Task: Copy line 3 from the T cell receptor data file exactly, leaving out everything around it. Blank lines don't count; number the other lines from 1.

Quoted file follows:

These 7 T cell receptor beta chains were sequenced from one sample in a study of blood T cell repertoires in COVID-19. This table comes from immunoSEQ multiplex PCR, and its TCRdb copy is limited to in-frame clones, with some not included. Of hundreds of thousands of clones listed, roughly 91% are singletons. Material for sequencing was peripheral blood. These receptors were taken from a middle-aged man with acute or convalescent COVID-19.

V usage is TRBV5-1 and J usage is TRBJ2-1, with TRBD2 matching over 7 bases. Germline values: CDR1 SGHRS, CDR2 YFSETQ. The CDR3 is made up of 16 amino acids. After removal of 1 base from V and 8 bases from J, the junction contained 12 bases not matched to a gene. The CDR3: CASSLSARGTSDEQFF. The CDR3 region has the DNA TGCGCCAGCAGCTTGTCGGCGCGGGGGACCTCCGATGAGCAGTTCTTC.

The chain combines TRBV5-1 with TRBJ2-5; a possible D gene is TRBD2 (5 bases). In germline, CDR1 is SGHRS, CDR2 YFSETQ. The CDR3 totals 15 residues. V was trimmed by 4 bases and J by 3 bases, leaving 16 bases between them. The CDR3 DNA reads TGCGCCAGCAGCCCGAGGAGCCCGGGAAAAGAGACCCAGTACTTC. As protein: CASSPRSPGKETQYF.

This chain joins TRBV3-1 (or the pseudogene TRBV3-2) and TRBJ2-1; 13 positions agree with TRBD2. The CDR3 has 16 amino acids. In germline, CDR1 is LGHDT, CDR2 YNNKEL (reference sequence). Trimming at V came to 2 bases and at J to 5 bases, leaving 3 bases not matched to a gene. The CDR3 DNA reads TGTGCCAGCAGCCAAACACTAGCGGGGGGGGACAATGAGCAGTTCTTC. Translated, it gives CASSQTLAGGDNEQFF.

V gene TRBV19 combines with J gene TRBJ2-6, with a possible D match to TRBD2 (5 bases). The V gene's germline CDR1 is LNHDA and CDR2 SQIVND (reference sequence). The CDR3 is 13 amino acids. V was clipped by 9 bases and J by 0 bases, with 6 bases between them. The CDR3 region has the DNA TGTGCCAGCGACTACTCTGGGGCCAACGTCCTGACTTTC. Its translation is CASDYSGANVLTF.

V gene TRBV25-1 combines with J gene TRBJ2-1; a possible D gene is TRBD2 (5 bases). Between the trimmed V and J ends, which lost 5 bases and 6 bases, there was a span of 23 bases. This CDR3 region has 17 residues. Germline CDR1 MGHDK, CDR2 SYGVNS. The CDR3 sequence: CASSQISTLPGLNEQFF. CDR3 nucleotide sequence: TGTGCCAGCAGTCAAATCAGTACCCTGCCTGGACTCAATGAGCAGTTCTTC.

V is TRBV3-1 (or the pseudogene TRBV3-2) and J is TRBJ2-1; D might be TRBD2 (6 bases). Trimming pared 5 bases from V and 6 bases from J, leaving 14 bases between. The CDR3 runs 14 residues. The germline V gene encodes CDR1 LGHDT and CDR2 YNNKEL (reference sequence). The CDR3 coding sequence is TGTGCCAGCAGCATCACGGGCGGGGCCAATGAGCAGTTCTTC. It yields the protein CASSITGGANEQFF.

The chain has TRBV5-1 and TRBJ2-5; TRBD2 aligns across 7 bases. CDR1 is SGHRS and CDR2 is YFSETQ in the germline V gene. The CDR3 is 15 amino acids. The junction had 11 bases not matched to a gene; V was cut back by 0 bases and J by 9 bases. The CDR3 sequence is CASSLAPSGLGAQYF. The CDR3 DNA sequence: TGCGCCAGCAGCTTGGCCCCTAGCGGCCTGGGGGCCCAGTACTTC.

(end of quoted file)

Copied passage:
The chain combines TRBV5-1 with TRBJ2-5; a possible D gene is TRBD2 (5 bases). In germline, CDR1 is SGHRS, CDR2 YFSETQ. The CDR3 totals 15 residues. V was trimmed by 4 bases and J by 3 bases, leaving 16 bases between them. The CDR3 DNA reads TGCGCCAGCAGCCCGAGGAGCCCGGGAAAAGAGACCCAGTACTTC. As protein: CASSPRSPGKETQYF.